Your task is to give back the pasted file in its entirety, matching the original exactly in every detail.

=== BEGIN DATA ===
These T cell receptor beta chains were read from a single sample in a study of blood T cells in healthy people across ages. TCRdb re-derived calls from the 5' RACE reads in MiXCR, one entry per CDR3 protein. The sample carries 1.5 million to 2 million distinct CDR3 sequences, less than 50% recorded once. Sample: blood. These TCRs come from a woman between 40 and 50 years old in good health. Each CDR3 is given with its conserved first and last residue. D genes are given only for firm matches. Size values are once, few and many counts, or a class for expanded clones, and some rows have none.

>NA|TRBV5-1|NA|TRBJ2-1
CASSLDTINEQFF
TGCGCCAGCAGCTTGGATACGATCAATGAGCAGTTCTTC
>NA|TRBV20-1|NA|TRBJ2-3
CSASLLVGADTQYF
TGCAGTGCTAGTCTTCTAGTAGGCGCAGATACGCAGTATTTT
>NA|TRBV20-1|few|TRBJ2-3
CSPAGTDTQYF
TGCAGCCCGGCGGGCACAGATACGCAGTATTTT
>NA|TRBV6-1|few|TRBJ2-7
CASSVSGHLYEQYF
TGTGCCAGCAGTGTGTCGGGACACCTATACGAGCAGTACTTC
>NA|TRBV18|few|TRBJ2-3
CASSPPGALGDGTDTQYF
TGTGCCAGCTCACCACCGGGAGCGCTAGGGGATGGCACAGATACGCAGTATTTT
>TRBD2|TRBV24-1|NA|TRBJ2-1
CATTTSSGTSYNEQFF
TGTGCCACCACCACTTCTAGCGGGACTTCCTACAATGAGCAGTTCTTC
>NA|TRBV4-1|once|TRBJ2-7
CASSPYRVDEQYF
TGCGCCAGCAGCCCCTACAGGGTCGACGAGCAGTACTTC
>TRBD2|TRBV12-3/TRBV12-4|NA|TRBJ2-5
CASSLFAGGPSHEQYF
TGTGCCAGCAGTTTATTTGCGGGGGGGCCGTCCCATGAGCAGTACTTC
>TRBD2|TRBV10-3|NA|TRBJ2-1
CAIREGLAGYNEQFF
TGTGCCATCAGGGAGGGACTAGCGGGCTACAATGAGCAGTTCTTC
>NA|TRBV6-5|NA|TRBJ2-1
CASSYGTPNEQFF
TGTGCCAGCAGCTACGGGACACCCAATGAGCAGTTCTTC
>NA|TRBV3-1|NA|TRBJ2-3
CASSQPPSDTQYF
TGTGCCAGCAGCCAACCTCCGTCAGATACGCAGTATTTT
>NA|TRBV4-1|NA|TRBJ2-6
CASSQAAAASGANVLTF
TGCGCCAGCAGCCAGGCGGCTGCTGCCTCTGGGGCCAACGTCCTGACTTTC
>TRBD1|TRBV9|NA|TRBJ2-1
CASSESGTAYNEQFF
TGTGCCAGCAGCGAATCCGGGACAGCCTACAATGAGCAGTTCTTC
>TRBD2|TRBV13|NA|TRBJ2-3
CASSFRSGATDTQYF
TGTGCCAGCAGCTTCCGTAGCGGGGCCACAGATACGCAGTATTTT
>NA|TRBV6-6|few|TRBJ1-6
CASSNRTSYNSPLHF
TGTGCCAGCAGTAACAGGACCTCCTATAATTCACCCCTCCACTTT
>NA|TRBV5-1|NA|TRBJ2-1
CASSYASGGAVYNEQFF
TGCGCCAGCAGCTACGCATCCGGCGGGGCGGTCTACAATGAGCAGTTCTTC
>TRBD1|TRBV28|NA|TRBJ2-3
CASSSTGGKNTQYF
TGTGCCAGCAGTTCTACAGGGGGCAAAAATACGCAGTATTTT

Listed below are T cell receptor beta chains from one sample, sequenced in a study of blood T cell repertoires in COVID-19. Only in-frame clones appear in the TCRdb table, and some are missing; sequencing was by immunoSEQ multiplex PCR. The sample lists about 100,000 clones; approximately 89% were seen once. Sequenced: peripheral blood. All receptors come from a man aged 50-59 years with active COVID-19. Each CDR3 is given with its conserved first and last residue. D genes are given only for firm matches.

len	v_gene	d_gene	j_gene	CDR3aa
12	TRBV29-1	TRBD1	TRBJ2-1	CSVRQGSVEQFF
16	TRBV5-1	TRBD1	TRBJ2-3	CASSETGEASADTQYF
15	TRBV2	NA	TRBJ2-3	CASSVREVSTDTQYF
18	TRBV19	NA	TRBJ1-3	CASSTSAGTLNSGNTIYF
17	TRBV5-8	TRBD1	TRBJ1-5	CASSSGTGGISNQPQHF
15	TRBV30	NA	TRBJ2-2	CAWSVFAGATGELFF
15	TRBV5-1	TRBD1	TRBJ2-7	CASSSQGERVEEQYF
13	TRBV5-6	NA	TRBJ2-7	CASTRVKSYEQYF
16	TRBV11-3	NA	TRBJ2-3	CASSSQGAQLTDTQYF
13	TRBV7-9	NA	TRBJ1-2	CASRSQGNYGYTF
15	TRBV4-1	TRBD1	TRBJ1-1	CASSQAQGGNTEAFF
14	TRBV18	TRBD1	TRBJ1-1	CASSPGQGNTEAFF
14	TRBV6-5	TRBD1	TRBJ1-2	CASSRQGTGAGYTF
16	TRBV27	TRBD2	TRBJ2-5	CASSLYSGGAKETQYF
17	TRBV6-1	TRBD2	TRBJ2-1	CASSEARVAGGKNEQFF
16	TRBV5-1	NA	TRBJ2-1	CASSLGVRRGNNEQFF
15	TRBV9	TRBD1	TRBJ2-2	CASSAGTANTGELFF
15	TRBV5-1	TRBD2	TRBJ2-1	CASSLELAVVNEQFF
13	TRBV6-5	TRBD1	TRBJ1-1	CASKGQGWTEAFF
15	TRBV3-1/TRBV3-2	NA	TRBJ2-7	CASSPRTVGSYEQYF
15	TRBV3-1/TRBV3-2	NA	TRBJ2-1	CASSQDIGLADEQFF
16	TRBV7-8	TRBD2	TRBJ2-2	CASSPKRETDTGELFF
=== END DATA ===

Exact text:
These T cell receptor beta chains were read from a single sample in a study of blood T cells in healthy people across ages. TCRdb re-derived calls from the 5' RACE reads in MiXCR, one entry per CDR3 protein. The sample carries 1.5 million to 2 million distinct CDR3 sequences, less than 50% recorded once. Sample: blood. These TCRs come from a woman between 40 and 50 years old in good health. Each CDR3 is given with its conserved first and last residue. D genes are given only for firm matches. Size values are once, few and many counts, or a class for expanded clones, and some rows have none.

>NA|TRBV5-1|NA|TRBJ2-1
CASSLDTINEQFF
TGCGCCAGCAGCTTGGATACGATCAATGAGCAGTTCTTC
>NA|TRBV20-1|NA|TRBJ2-3
CSASLLVGADTQYF
TGCAGTGCTAGTCTTCTAGTAGGCGCAGATACGCAGTATTTT
>NA|TRBV20-1|few|TRBJ2-3
CSPAGTDTQYF
TGCAGCCCGGCGGGCACAGATACGCAGTATTTT
>NA|TRBV6-1|few|TRBJ2-7
CASSVSGHLYEQYF
TGTGCCAGCAGTGTGTCGGGACACCTATACGAGCAGTACTTC
>NA|TRBV18|few|TRBJ2-3
CASSPPGALGDGTDTQYF
TGTGCCAGCTCACCACCGGGAGCGCTAGGGGATGGCACAGATACGCAGTATTTT
>TRBD2|TRBV24-1|NA|TRBJ2-1
CATTTSSGTSYNEQFF
TGTGCCACCACCACTTCTAGCGGGACTTCCTACAATGAGCAGTTCTTC
>NA|TRBV4-1|once|TRBJ2-7
CASSPYRVDEQYF
TGCGCCAGCAGCCCCTACAGGGTCGACGAGCAGTACTTC
>TRBD2|TRBV12-3/TRBV12-4|NA|TRBJ2-5
CASSLFAGGPSHEQYF
TGTGCCAGCAGTTTATTTGCGGGGGGGCCGTCCCATGAGCAGTACTTC
>TRBD2|TRBV10-3|NA|TRBJ2-1
CAIREGLAGYNEQFF
TGTGCCATCAGGGAGGGACTAGCGGGCTACAATGAGCAGTTCTTC
>NA|TRBV6-5|NA|TRBJ2-1
CASSYGTPNEQFF
TGTGCCAGCAGCTACGGGACACCCAATGAGCAGTTCTTC
>NA|TRBV3-1|NA|TRBJ2-3
CASSQPPSDTQYF
TGTGCCAGCAGCCAACCTCCGTCAGATACGCAGTATTTT
>NA|TRBV4-1|NA|TRBJ2-6
CASSQAAAASGANVLTF
TGCGCCAGCAGCCAGGCGGCTGCTGCCTCTGGGGCCAACGTCCTGACTTTC
>TRBD1|TRBV9|NA|TRBJ2-1
CASSESGTAYNEQFF
TGTGCCAGCAGCGAATCCGGGACAGCCTACAATGAGCAGTTCTTC
>TRBD2|TRBV13|NA|TRBJ2-3
CASSFRSGATDTQYF
TGTGCCAGCAGCTTCCGTAGCGGGGCCACAGATACGCAGTATTTT
>NA|TRBV6-6|few|TRBJ1-6
CASSNRTSYNSPLHF
TGTGCCAGCAGTAACAGGACCTCCTATAATTCACCCCTCCACTTT
>NA|TRBV5-1|NA|TRBJ2-1
CASSYASGGAVYNEQFF
TGCGCCAGCAGCTACGCATCCGGCGGGGCGGTCTACAATGAGCAGTTCTTC
>TRBD1|TRBV28|NA|TRBJ2-3
CASSSTGGKNTQYF
TGTGCCAGCAGTTCTACAGGGGGCAAAAATACGCAGTATTTT

Listed below are T cell receptor beta chains from one sample, sequenced in a study of blood T cell repertoires in COVID-19. Only in-frame clones appear in the TCRdb table, and some are missing; sequencing was by immunoSEQ multiplex PCR. The sample lists about 100,000 clones; approximately 89% were seen once. Sequenced: peripheral blood. All receptors come from a man aged 50-59 years with active COVID-19. Each CDR3 is given with its conserved first and last residue. D genes are given only for firm matches.

len	v_gene	d_gene	j_gene	CDR3aa
12	TRBV29-1	TRBD1	TRBJ2-1	CSVRQGSVEQFF
16	TRBV5-1	TRBD1	TRBJ2-3	CASSETGEASADTQYF
15	TRBV2	NA	TRBJ2-3	CASSVREVSTDTQYF
18	TRBV19	NA	TRBJ1-3	CASSTSAGTLNSGNTIYF
17	TRBV5-8	TRBD1	TRBJ1-5	CASSSGTGGISNQPQHF
15	TRBV30	NA	TRBJ2-2	CAWSVFAGATGELFF
15	TRBV5-1	TRBD1	TRBJ2-7	CASSSQGERVEEQYF
13	TRBV5-6	NA	TRBJ2-7	CASTRVKSYEQYF
16	TRBV11-3	NA	TRBJ2-3	CASSSQGAQLTDTQYF
13	TRBV7-9	NA	TRBJ1-2	CASRSQGNYGYTF
15	TRBV4-1	TRBD1	TRBJ1-1	CASSQAQGGNTEAFF
14	TRBV18	TRBD1	TRBJ1-1	CASSPGQGNTEAFF
14	TRBV6-5	TRBD1	TRBJ1-2	CASSRQGTGAGYTF
16	TRBV27	TRBD2	TRBJ2-5	CASSLYSGGAKETQYF
17	TRBV6-1	TRBD2	TRBJ2-1	CASSEARVAGGKNEQFF
16	TRBV5-1	NA	TRBJ2-1	CASSLGVRRGNNEQFF
15	TRBV9	TRBD1	TRBJ2-2	CASSAGTANTGELFF
15	TRBV5-1	TRBD2	TRBJ2-1	CASSLELAVVNEQFF
13	TRBV6-5	TRBD1	TRBJ1-1	CASKGQGWTEAFF
15	TRBV3-1/TRBV3-2	NA	TRBJ2-7	CASSPRTVGSYEQYF
15	TRBV3-1/TRBV3-2	NA	TRBJ2-1	CASSQDIGLADEQFF
16	TRBV7-8	TRBD2	TRBJ2-2	CASSPKRETDTGELFF